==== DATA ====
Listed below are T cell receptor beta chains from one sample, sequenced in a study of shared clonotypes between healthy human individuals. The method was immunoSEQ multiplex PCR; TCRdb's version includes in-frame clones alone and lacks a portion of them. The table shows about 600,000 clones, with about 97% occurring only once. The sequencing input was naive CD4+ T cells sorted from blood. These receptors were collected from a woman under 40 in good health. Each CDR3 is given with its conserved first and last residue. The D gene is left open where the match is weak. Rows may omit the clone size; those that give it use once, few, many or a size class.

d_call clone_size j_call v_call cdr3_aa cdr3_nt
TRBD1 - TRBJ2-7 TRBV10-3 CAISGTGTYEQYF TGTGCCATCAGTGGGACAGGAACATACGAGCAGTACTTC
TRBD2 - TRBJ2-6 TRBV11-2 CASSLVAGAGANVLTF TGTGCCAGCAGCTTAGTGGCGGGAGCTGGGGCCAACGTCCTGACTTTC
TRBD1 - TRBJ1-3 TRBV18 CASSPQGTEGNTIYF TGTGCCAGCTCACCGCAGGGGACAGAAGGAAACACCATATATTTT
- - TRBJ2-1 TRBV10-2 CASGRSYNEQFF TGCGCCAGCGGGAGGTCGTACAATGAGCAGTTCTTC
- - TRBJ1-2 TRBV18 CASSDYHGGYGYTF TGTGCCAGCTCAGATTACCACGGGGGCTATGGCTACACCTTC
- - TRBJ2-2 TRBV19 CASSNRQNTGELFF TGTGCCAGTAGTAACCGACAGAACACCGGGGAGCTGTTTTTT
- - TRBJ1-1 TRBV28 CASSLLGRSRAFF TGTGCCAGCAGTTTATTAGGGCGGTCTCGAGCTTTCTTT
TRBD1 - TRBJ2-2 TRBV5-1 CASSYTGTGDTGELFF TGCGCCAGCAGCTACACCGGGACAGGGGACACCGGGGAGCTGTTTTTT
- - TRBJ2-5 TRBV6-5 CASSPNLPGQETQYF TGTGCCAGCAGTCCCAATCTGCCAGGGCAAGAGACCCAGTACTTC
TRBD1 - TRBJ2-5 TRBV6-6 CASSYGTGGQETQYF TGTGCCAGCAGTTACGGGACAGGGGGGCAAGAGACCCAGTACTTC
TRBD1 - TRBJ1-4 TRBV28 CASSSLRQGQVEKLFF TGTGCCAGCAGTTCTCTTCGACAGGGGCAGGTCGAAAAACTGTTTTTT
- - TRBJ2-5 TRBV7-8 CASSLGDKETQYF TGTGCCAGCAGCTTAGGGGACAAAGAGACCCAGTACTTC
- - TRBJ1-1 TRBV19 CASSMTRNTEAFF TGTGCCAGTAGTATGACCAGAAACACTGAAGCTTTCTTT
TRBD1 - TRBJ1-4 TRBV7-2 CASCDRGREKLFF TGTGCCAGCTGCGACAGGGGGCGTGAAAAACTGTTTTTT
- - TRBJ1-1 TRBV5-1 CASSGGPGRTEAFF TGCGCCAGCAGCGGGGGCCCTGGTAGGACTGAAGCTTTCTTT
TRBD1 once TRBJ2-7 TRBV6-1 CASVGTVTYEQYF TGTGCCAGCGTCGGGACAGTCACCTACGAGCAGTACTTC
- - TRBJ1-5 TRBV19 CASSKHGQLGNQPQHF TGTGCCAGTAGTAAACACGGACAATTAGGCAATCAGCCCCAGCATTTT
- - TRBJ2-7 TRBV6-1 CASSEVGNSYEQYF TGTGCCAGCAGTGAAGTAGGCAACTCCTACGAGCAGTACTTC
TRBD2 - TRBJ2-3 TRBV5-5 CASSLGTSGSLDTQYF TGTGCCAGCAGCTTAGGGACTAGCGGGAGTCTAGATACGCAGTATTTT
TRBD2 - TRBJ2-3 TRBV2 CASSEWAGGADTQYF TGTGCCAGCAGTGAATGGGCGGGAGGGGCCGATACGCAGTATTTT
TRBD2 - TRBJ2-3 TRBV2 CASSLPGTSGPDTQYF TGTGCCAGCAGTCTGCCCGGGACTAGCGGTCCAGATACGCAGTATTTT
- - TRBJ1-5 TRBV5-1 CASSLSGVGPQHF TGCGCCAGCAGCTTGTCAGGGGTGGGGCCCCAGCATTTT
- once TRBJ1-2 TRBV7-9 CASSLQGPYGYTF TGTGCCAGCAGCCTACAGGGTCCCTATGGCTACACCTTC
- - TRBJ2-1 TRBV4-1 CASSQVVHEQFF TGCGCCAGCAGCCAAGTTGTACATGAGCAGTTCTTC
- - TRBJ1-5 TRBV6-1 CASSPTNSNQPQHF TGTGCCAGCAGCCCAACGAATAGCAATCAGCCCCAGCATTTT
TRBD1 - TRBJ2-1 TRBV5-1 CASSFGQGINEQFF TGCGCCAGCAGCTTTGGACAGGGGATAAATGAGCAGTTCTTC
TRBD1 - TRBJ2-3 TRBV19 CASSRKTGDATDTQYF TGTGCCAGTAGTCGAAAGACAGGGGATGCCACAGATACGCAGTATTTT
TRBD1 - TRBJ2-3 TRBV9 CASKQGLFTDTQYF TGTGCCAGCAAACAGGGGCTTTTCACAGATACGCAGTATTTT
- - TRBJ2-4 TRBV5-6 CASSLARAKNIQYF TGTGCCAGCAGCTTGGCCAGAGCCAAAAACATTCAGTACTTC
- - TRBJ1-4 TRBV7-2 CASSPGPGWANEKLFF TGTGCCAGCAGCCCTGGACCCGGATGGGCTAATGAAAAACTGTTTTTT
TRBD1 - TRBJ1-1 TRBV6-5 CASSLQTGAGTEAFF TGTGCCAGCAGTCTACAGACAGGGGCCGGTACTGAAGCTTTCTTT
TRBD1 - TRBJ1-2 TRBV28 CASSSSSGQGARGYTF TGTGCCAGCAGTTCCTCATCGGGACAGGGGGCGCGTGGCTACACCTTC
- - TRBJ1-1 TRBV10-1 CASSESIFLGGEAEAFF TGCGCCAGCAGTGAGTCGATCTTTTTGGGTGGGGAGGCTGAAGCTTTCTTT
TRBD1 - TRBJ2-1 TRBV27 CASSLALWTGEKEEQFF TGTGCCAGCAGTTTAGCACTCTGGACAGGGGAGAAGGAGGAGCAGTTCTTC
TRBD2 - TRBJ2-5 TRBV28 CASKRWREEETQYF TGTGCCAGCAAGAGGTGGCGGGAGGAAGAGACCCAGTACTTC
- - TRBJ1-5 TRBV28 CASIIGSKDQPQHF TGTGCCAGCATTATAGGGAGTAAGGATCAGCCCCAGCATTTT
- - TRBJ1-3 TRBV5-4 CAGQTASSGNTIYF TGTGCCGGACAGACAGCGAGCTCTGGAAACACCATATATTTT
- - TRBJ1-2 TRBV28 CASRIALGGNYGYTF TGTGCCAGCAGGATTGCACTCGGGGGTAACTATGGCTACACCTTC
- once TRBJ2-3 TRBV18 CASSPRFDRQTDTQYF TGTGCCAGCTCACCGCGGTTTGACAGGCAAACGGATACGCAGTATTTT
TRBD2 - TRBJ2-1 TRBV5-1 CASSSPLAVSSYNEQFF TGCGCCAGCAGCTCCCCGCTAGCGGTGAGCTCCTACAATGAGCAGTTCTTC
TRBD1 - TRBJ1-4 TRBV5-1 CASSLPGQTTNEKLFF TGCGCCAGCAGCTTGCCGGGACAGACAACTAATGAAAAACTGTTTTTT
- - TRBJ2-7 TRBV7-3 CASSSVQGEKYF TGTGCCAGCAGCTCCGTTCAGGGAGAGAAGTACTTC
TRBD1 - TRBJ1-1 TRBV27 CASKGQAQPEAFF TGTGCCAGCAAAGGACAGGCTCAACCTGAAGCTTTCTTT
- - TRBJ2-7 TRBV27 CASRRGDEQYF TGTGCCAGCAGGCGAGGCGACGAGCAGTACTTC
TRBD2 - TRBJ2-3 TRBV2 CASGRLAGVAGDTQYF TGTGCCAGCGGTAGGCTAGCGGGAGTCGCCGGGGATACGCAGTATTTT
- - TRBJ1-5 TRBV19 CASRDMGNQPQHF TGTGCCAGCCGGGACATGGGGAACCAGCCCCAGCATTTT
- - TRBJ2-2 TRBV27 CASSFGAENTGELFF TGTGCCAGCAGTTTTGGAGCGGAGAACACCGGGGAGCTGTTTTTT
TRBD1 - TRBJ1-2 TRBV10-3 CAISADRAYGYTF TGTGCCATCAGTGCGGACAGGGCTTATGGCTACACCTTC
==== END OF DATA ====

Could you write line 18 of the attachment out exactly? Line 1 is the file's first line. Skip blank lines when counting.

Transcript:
TRBD1 once TRBJ2-7 TRBV6-1 CASVGTVTYEQYF TGTGCCAGCGTCGGGACAGTCACCTACGAGCAGTACTTC